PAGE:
By Christopher Lancette
Emptying out my reporter’s notebook of observations, facts, ruminations and other random thoughts from the Citi Open …
One of the great things about covering any tournament is seeing players up close that I have not seen play in person before. Interviewing them is even better. Every tournament gives me a bevy of new people whose games and whose lives I take an interest in. The Citi Open was no different.
|Alexandr Dolgopolov – Photo by Wonok Kim|
Start with tournament champion Alexandr Dolgopolov. I love this guy’s game. He plays tennis the way we would all be well-served to live – boldly. He made it clear that he loves to live life on the edge. Dolgopolov is quite sincere when he says he simply does not worry about making a lot of errors. If he makes one more winner than he does errors in a match, he believes he will win.
A reporter friend of mine pointed out to the Ukrainian that Sam Querrey said his shots were crazy and that Tommy Haas described them as kind of strange. What did Dolgopolov think?
“I’d say they described it right, pretty much,” he said. “They are a bit unique. They are a bit crazy. Sometimes it works and sometimes it doesn’t. I think that’s my way to play.”
Dolgopolov’s work here boosted him to No. 16 in the rankings. A long, hot week and rain-delayed final, though, may have spelled his doom at the Rogers Cup in Toronto. He lost in the first round to Radek Stepanek, last year’s Citi Open champion who also lost in the first round of the Rogers Cup a few days later.
|Mica Gelb – Photo by Wonok Kim|
Journalists who covered the Citi Open should fear for their jobs because an 11-year-old kid might just send us all to the unemployment lines. Mica Gelb asked the best question of the week when he asked Mardy Fish how he approaches playing close friend Tommy Haas. Not only was the follow-up question a timely one, the young man showed no fear when he jumped in to ask it. Fish treated the youngster like a full-fledged member of the press corps, giving Gelb a thoughtful answer: Fish said he has to put friendship aside when someone is trying to take his lunch money.
Gelb was in the pressroom thanks to the Citi Open offering fans the chance to purchase an experience for their kids enabling them to get a taste of the varied professions involved in a tennis tournament. Naturally, World Tennis Magazine pulled aside Gelb and his father Amos Gelb – a journalism instructor at Northwestern University here in the District – for a “Changeover” video interview. Look for that in the weeks ahead.
|Irina Falconi – Photo by Wonok Kim|
Speaking of “The Changeover”, we have a nice little strong of them on YouTube, ranging from a light-hearted conversation with the Bryan Brothers at the Rogers Cup 2011 to a serious conversation with Shahar Peer. Next up is Irina Falconi. She is make-you-fall-down funny. I caught up with her after her doubles final here. Look for that video soon but get the jump on following the quick-witted and hard-hitting WTA newbie on Twitter @irinafalconi.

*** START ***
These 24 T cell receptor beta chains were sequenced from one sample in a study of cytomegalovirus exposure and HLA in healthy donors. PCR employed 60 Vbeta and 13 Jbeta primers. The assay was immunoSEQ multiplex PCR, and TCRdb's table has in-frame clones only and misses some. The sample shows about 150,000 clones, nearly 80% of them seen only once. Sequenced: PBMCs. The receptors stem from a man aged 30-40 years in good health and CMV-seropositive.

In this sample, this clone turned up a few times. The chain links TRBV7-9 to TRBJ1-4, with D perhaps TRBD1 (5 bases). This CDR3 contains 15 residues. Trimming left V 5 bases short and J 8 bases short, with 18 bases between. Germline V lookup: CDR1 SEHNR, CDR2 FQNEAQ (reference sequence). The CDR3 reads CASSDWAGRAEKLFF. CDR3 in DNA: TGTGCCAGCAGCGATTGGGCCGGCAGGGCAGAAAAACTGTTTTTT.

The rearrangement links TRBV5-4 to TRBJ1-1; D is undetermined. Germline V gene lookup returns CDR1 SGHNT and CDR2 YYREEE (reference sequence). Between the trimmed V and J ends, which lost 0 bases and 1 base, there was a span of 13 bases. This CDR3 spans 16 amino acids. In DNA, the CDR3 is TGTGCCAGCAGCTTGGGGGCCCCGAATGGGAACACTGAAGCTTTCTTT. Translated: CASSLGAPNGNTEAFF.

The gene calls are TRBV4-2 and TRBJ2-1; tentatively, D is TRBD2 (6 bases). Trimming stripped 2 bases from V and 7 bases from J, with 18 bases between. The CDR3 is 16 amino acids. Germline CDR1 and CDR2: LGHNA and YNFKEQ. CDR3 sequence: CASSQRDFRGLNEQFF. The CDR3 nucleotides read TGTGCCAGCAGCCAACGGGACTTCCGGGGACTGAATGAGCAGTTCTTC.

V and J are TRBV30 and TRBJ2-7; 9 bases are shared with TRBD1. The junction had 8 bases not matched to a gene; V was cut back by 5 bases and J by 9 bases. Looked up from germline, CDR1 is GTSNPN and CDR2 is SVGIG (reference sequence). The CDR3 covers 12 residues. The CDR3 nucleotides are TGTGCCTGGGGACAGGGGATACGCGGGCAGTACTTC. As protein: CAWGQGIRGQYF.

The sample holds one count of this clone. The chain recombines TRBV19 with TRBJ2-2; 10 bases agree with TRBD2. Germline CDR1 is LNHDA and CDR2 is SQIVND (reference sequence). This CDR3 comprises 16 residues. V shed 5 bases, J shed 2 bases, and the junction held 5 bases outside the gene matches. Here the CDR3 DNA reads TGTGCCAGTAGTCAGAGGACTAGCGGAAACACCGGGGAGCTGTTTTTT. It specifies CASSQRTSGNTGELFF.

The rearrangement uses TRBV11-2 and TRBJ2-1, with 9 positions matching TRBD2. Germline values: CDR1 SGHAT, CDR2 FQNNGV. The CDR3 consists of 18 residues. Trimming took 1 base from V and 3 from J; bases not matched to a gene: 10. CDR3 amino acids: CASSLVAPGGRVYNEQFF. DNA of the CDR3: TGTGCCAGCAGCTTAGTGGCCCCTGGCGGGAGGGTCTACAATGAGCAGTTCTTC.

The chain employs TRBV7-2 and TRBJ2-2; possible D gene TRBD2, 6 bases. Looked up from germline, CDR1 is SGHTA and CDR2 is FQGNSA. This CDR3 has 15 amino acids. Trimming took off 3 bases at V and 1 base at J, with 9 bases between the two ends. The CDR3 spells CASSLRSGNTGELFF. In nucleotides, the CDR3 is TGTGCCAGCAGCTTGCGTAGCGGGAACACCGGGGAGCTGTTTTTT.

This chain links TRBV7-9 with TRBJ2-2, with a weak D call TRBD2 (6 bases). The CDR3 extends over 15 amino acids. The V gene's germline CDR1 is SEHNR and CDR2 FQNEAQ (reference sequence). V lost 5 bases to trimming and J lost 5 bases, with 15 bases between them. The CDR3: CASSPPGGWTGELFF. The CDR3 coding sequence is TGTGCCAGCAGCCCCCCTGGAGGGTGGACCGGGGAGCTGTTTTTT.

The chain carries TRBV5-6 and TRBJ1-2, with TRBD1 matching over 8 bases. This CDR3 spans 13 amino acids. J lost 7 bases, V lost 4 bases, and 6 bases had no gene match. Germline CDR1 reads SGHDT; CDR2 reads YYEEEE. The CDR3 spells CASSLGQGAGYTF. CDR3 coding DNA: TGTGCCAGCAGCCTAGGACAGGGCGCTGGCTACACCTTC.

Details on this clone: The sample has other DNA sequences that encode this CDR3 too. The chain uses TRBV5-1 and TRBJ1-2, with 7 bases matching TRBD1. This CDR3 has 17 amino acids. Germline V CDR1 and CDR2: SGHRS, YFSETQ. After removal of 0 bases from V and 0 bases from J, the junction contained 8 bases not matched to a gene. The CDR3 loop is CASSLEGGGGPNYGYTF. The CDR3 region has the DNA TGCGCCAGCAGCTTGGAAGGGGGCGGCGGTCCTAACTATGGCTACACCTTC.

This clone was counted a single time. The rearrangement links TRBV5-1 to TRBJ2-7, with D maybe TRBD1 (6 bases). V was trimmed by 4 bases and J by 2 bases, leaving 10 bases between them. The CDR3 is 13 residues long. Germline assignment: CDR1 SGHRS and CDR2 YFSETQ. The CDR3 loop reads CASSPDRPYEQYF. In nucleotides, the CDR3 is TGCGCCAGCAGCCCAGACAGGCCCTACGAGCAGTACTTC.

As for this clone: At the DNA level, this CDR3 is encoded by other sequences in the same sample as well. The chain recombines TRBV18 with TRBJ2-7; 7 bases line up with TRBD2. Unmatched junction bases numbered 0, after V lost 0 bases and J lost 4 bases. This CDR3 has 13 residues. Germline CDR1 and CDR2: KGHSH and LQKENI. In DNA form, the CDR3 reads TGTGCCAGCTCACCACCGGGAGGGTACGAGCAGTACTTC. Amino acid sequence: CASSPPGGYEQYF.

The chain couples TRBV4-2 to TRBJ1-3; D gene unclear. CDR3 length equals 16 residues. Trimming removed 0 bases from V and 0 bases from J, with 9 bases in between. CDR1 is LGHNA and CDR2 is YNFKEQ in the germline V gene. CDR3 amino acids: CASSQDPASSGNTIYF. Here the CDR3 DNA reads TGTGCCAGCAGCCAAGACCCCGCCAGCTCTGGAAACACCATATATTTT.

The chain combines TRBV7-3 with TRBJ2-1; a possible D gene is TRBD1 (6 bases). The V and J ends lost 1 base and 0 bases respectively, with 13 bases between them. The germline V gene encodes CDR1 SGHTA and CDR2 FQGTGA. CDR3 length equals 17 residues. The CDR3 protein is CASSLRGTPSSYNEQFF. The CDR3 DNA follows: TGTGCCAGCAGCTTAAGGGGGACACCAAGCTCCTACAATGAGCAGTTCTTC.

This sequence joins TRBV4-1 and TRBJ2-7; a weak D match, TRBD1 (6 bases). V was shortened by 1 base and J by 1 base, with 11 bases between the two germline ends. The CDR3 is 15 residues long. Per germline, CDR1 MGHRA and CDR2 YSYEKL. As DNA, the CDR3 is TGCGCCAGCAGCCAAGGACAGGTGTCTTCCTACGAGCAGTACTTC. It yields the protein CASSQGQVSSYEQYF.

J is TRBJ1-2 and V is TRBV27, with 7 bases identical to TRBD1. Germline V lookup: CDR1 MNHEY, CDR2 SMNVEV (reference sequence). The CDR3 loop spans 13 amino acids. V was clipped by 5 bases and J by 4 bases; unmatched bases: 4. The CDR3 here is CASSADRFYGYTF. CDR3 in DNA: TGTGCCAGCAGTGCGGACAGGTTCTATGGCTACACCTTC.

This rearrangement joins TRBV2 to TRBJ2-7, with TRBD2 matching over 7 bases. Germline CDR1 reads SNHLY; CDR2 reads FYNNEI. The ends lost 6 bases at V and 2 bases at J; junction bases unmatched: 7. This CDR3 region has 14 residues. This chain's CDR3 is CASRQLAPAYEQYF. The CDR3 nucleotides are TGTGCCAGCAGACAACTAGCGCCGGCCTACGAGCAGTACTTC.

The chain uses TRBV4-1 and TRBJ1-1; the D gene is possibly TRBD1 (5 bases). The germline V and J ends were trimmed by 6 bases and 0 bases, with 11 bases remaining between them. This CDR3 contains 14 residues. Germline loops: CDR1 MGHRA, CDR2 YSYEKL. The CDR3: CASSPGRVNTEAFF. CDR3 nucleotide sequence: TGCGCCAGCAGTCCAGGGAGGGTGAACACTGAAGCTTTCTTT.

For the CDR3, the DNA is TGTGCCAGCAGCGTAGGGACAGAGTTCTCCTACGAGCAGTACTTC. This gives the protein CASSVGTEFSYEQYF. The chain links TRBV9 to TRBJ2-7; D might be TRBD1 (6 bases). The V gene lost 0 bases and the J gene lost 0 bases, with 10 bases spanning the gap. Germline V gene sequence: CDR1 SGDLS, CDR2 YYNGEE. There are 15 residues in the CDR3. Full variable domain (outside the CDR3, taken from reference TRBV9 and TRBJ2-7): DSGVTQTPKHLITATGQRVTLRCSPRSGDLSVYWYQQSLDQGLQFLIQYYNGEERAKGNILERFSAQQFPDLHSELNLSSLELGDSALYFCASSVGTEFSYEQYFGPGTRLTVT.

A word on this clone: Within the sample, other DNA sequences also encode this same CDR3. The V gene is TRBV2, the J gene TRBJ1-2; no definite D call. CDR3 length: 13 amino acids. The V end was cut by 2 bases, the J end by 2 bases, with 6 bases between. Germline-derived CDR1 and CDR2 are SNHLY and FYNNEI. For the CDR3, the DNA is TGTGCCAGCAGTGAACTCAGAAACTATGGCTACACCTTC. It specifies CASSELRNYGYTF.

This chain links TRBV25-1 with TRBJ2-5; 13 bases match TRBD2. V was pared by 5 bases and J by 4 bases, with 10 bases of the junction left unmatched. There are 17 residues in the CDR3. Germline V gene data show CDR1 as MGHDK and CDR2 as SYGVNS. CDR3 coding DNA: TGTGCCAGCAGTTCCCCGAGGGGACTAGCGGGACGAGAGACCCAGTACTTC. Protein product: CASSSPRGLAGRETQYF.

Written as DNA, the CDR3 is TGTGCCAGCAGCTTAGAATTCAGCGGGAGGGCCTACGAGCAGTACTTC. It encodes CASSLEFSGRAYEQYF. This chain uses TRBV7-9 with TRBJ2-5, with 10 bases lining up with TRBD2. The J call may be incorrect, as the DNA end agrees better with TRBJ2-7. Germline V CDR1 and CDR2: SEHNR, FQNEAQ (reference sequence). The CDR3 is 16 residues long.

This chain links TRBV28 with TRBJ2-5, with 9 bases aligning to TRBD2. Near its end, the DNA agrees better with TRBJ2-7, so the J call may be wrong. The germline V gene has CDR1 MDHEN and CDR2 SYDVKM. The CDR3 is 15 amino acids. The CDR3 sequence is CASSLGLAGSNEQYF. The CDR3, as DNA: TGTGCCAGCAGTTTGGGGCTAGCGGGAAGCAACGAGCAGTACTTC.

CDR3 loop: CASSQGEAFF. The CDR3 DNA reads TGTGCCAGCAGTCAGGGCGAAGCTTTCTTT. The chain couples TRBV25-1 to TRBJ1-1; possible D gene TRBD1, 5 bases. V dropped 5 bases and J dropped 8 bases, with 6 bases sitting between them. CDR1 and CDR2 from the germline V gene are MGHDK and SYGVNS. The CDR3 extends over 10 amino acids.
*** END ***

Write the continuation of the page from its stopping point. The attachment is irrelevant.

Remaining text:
I enjoyed watching Magdalena Rybarikova win the women’s title. I had not seen her play before and it’s always refreshing to see a new face in the pressroom. The 5’11’’ right-hander from Slovakia jumped in the tournament at the last minute and played fearlessly all week long. She said she played like she had nothing to lose — even in the finals against top seed Anastasia Pavlyuchenkova, who didn’t seem to enjoy “defending” the position one bit. To Pavlyuchenkova’s credit, though, she still fought to scrape out a few points even when all was clearly lost. Rybarikova’s win sent her flying up the rankings, jumping from No. 102 to No. 67.
|Magdalena Rybarikova (L) and Wayne Bryan – Photo by Wonok Kim|
You’d think life would be kind to a young man for at least a few hours after he wins a doubles championship. (See the Tennis Grandstand report by Romi Cvitkovic on the match.) Not so for Treat Conrad Huey of University of Virginia and Washington Kastles fame. After he and partner Dominic Inglot knocked out Kevin Anderson and Sam Querrey, Huey dropped his sandwich on the ground. With our photographer Won-ok Kim’s camera clicking away, he instituted the five-second rule, picked it up and ate it.
Doubles part deux: I regret not having a chance to see more of, or interview, the Citi Open women’s doubles champions – Japan’s Shuko Aoyama and Kai-Chen Chang of Taiwan. I caught glimpses of Chang crushing some groundies in two matches and look forward to seeing if the 21-year-old can make a move inside the Top 100 in singles and doubles.
|Lindsay Lee Waters – Photo by Romana Cvitkovic|
One person I don’t need to see on the court again – at least not with me as the opponent – is women’s doubles specialist Lindsay Lee Waters. I renewed an acquaintance with her this week, reliving memories of the day 16 years ago that she gave me a beat-down. She was charming as ever in my interview with her, even if I didn’t give her enough competition for her to remember me. I thought I was done suffering from the humiliation until a college friend who witnessed the event dropped me an email after he read the story. He told me something I had forgotten: He brought his camera that day.
Follow Christopher Lancette on Twitter @chrislancette.